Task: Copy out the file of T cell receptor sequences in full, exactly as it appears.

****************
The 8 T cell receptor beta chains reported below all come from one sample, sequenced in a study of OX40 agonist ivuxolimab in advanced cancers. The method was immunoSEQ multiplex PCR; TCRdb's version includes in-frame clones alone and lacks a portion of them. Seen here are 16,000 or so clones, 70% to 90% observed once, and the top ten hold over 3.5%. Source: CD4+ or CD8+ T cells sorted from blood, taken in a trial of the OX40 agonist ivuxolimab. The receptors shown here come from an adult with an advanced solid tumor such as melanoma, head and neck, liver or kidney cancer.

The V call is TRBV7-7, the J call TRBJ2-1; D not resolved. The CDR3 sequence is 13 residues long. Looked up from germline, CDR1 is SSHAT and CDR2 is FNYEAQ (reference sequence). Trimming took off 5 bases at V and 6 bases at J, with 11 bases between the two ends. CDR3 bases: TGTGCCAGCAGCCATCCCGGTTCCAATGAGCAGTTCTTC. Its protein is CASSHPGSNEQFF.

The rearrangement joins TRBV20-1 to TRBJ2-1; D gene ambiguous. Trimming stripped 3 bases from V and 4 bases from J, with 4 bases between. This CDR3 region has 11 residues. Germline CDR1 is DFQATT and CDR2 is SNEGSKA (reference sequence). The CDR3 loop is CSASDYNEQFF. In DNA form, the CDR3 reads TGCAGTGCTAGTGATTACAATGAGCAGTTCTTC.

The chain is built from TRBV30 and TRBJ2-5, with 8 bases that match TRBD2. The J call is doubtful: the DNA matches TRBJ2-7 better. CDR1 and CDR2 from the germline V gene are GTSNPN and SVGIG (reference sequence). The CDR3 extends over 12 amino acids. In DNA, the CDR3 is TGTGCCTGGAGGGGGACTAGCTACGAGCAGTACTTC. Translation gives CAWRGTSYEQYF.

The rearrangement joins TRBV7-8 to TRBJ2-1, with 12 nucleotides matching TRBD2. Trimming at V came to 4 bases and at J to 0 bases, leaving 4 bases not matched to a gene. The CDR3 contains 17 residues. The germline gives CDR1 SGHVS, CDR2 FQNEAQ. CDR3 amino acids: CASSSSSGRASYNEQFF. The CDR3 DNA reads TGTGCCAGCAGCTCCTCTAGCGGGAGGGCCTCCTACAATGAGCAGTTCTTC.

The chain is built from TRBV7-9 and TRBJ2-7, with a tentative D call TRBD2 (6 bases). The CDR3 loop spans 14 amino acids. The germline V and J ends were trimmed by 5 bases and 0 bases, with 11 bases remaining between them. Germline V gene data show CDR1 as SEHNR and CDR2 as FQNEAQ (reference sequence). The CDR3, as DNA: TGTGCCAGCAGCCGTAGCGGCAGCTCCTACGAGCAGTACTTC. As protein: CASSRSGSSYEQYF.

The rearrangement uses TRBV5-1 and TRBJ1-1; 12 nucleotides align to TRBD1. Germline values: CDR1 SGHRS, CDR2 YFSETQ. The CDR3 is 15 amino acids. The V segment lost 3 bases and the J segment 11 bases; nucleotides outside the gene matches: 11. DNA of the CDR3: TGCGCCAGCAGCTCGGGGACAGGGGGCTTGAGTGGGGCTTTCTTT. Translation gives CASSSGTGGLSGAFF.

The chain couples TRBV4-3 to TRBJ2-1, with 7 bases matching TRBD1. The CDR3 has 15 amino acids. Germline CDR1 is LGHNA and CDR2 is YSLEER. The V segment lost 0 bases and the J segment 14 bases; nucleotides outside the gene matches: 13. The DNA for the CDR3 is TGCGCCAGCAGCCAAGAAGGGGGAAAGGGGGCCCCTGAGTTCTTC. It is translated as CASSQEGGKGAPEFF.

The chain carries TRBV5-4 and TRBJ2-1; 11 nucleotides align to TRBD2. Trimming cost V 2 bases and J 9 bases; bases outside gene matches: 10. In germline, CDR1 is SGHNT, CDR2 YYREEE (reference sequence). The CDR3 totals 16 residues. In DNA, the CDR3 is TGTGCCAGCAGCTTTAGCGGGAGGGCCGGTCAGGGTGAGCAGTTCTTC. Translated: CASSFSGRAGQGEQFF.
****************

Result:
The 8 T cell receptor beta chains reported below all come from one sample, sequenced in a study of OX40 agonist ivuxolimab in advanced cancers. The method was immunoSEQ multiplex PCR; TCRdb's version includes in-frame clones alone and lacks a portion of them. Seen here are 16,000 or so clones, 70% to 90% observed once, and the top ten hold over 3.5%. Source: CD4+ or CD8+ T cells sorted from blood, taken in a trial of the OX40 agonist ivuxolimab. The receptors shown here come from an adult with an advanced solid tumor such as melanoma, head and neck, liver or kidney cancer.

The V call is TRBV7-7, the J call TRBJ2-1; D not resolved. The CDR3 sequence is 13 residues long. Looked up from germline, CDR1 is SSHAT and CDR2 is FNYEAQ (reference sequence). Trimming took off 5 bases at V and 6 bases at J, with 11 bases between the two ends. CDR3 bases: TGTGCCAGCAGCCATCCCGGTTCCAATGAGCAGTTCTTC. Its protein is CASSHPGSNEQFF.

The rearrangement joins TRBV20-1 to TRBJ2-1; D gene ambiguous. Trimming stripped 3 bases from V and 4 bases from J, with 4 bases between. This CDR3 region has 11 residues. Germline CDR1 is DFQATT and CDR2 is SNEGSKA (reference sequence). The CDR3 loop is CSASDYNEQFF. In DNA form, the CDR3 reads TGCAGTGCTAGTGATTACAATGAGCAGTTCTTC.

The chain is built from TRBV30 and TRBJ2-5, with 8 bases that match TRBD2. The J call is doubtful: the DNA matches TRBJ2-7 better. CDR1 and CDR2 from the germline V gene are GTSNPN and SVGIG (reference sequence). The CDR3 extends over 12 amino acids. In DNA, the CDR3 is TGTGCCTGGAGGGGGACTAGCTACGAGCAGTACTTC. Translation gives CAWRGTSYEQYF.

The rearrangement joins TRBV7-8 to TRBJ2-1, with 12 nucleotides matching TRBD2. Trimming at V came to 4 bases and at J to 0 bases, leaving 4 bases not matched to a gene. The CDR3 contains 17 residues. The germline gives CDR1 SGHVS, CDR2 FQNEAQ. CDR3 amino acids: CASSSSSGRASYNEQFF. The CDR3 DNA reads TGTGCCAGCAGCTCCTCTAGCGGGAGGGCCTCCTACAATGAGCAGTTCTTC.

The chain is built from TRBV7-9 and TRBJ2-7, with a tentative D call TRBD2 (6 bases). The CDR3 loop spans 14 amino acids. The germline V and J ends were trimmed by 5 bases and 0 bases, with 11 bases remaining between them. Germline V gene data show CDR1 as SEHNR and CDR2 as FQNEAQ (reference sequence). The CDR3, as DNA: TGTGCCAGCAGCCGTAGCGGCAGCTCCTACGAGCAGTACTTC. As protein: CASSRSGSSYEQYF.

The rearrangement uses TRBV5-1 and TRBJ1-1; 12 nucleotides align to TRBD1. Germline values: CDR1 SGHRS, CDR2 YFSETQ. The CDR3 is 15 amino acids. The V segment lost 3 bases and the J segment 11 bases; nucleotides outside the gene matches: 11. DNA of the CDR3: TGCGCCAGCAGCTCGGGGACAGGGGGCTTGAGTGGGGCTTTCTTT. Translation gives CASSSGTGGLSGAFF.

The chain couples TRBV4-3 to TRBJ2-1, with 7 bases matching TRBD1. The CDR3 has 15 amino acids. Germline CDR1 is LGHNA and CDR2 is YSLEER. The V segment lost 0 bases and the J segment 14 bases; nucleotides outside the gene matches: 13. The DNA for the CDR3 is TGCGCCAGCAGCCAAGAAGGGGGAAAGGGGGCCCCTGAGTTCTTC. It is translated as CASSQEGGKGAPEFF.

The chain carries TRBV5-4 and TRBJ2-1; 11 nucleotides align to TRBD2. Trimming cost V 2 bases and J 9 bases; bases outside gene matches: 10. In germline, CDR1 is SGHNT, CDR2 YYREEE (reference sequence). The CDR3 totals 16 residues. In DNA, the CDR3 is TGTGCCAGCAGCTTTAGCGGGAGGGCCGGTCAGGGTGAGCAGTTCTTC. Translated: CASSFSGRAGQGEQFF.